GENERAL ECONOMIC

VALUES

Natural gas cost ($/Mcf)

Natural gas cost escalator (%) O&M cost escalator (%)

Discount rate (%)

Marginal tax rate* (%) Investment tax credit (%)

Working interest for capital costs (%)

Working interest for O&M costs (%) Working interest for gas savings (%)

EPA Website – PRO Tools

Each variable can

be added based on

your companies

specific conditions

and contract terms

(55)

Gas emission reduction

5 Year gas savings

141,453

(mcf)

First Year gas savings

28,291

Without-tax effect

5 Year NPV

$504,434

Payback (Years)

0.36

DCFIRR

279%

Simple ROI

279%

With-tax effect

5 Year NPV (AT)

$350,477

Payback (AT) (Years)

0.47

DCFIRR (AT)

208%

Simple ROI (AT)

201%

Analysis results for:

INSTALLING VAPOR RECOVERY UNITS ON CRUDE OIL STORAGE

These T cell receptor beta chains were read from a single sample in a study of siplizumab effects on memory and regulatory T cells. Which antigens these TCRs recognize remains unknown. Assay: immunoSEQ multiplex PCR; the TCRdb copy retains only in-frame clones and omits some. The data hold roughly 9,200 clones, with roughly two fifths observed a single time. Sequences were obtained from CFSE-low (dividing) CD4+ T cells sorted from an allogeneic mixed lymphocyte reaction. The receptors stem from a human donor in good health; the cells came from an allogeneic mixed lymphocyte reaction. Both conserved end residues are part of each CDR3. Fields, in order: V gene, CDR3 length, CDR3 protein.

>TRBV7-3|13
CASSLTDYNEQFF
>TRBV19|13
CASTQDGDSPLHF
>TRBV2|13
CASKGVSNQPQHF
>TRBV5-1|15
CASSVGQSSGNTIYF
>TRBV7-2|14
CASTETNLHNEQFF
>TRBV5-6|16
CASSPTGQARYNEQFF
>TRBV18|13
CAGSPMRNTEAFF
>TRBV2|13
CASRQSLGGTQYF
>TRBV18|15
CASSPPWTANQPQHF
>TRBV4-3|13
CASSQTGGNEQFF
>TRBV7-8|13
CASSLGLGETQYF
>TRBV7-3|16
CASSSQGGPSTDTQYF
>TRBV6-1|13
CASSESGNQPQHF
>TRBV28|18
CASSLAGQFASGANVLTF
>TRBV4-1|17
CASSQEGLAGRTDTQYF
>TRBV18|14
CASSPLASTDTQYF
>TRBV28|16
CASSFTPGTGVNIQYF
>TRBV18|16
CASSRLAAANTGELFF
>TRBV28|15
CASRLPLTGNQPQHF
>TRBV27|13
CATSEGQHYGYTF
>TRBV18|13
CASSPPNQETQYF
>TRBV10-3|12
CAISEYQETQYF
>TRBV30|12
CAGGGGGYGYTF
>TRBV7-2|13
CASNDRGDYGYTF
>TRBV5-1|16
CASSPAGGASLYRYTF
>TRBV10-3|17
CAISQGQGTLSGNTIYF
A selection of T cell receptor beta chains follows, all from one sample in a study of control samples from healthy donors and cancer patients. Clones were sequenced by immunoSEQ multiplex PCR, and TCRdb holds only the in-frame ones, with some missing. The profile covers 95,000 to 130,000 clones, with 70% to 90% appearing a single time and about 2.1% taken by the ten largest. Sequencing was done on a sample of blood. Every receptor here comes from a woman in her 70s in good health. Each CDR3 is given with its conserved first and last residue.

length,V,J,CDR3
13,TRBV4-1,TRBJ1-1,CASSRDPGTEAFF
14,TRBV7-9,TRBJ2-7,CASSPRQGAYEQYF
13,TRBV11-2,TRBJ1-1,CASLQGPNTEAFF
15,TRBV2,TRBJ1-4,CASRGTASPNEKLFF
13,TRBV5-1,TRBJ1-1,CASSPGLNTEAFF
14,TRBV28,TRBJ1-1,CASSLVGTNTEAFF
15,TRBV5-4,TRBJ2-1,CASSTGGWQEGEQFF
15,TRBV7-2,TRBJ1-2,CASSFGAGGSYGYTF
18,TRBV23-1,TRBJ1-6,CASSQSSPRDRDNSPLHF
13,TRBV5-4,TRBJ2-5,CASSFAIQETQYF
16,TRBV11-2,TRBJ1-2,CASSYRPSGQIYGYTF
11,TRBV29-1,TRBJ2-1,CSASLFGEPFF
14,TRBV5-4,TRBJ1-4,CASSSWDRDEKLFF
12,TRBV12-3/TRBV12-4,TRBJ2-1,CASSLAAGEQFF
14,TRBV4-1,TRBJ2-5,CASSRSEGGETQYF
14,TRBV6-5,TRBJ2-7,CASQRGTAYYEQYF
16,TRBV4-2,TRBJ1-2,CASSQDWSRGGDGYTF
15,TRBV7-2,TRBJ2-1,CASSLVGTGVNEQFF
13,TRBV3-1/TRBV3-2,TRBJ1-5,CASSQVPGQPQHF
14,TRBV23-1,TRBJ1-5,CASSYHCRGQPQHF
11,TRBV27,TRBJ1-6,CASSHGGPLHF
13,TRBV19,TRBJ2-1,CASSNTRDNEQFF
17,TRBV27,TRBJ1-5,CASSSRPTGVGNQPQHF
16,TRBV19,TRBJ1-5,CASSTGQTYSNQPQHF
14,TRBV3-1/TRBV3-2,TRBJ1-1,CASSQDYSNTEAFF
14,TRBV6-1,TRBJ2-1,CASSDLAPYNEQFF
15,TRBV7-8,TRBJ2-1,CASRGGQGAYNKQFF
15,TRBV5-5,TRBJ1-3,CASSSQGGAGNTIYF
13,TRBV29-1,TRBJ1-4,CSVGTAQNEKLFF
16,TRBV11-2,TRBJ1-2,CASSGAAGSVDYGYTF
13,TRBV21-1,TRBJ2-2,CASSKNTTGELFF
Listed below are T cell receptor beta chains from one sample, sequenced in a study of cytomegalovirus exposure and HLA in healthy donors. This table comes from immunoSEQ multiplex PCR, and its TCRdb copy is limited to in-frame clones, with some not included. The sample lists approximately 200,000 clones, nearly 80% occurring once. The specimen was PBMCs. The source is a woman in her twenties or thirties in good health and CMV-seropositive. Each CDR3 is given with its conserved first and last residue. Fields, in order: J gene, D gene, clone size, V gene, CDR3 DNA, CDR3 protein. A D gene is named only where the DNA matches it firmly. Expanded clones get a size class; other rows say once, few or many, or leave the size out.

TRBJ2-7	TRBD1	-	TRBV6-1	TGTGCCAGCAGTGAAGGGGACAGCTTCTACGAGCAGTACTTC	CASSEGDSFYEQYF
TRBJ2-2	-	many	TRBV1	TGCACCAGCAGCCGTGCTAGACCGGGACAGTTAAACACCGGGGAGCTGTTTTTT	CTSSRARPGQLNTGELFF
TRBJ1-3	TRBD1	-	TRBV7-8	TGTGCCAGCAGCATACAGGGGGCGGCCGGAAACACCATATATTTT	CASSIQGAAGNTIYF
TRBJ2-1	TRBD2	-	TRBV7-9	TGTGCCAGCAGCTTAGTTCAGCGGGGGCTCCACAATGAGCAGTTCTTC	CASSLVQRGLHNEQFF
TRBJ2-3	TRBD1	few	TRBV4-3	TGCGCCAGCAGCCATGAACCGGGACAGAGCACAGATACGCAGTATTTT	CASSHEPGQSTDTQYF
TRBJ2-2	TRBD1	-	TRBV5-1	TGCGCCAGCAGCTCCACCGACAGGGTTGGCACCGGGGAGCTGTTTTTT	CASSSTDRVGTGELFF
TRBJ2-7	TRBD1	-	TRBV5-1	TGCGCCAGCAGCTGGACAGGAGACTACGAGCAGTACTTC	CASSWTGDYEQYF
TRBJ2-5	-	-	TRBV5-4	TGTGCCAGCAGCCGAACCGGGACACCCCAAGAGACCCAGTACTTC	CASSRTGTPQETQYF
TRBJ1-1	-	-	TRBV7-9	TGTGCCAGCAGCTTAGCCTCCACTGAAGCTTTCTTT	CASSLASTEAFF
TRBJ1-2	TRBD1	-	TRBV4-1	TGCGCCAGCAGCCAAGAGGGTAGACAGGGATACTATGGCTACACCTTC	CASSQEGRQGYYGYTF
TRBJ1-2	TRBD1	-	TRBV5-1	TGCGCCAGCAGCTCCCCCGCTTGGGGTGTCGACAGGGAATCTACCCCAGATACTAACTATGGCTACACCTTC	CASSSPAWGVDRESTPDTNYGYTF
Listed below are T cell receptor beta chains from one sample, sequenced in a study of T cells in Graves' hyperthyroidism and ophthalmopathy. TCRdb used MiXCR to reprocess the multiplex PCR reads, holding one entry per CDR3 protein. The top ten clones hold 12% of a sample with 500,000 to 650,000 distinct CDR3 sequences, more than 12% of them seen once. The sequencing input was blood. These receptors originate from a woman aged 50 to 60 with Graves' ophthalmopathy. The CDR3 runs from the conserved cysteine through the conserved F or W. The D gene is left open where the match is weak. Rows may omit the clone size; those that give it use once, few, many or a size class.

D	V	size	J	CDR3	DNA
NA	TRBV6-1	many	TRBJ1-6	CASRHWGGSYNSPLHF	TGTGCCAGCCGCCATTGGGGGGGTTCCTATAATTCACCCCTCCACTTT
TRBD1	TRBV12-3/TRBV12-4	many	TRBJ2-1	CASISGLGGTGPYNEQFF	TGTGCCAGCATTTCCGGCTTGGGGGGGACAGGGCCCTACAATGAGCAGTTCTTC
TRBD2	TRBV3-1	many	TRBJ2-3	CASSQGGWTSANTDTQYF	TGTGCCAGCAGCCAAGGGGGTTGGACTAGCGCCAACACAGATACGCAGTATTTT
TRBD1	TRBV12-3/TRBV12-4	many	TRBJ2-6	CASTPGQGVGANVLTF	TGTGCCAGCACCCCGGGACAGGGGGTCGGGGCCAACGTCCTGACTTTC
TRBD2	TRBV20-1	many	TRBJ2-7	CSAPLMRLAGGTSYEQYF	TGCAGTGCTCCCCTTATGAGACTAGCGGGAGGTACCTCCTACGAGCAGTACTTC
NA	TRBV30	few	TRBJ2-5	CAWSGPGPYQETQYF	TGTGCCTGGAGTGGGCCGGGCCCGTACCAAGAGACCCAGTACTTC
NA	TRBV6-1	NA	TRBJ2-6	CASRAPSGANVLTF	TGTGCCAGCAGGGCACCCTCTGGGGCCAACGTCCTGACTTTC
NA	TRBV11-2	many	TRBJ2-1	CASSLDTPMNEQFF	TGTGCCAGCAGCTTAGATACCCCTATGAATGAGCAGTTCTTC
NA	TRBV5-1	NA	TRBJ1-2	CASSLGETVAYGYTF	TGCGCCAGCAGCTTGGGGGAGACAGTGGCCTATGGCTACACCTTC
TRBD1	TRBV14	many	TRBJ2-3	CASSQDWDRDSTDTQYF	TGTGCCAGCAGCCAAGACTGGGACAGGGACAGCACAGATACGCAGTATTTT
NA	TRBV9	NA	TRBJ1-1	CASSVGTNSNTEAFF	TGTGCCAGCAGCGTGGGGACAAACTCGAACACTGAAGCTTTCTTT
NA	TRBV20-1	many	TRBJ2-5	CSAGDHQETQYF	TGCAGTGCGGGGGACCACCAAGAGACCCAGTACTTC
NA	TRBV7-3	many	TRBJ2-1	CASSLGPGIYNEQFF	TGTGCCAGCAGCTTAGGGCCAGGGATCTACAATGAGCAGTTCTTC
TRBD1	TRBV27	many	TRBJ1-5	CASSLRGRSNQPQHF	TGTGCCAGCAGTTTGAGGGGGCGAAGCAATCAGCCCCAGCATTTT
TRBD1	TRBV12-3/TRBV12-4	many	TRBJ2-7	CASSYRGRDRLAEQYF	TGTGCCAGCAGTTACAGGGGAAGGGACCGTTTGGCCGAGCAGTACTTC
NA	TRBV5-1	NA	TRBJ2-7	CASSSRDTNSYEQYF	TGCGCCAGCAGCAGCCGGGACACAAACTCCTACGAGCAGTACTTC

TANKS

To save this specific case for viewing in the Results Summary page, provide a name and click "Save"

(56)
(57)

Other Costs to Consider

Other Costs to Consider

Regulatory Liability Exposure

Regulatory Liability Exposure

Public Relations Exposure

Public Relations Exposure

„

„

Positive or Negative

Positive or Negative

Litigation Exposure

Litigation Exposure

„

„

BP and Shell lawsuits

BP and Shell lawsuits

Producing a clean energy source (natural gas)

Producing a clean energy source (natural gas)

and simultaneously improving air quality in the

and simultaneously improving air quality in the

community

community

with an economic payback of

with an economic payback of

usually less than 3 months

(58)

HY

HY

-

-

BON ENGINEERING

BON ENGINEERING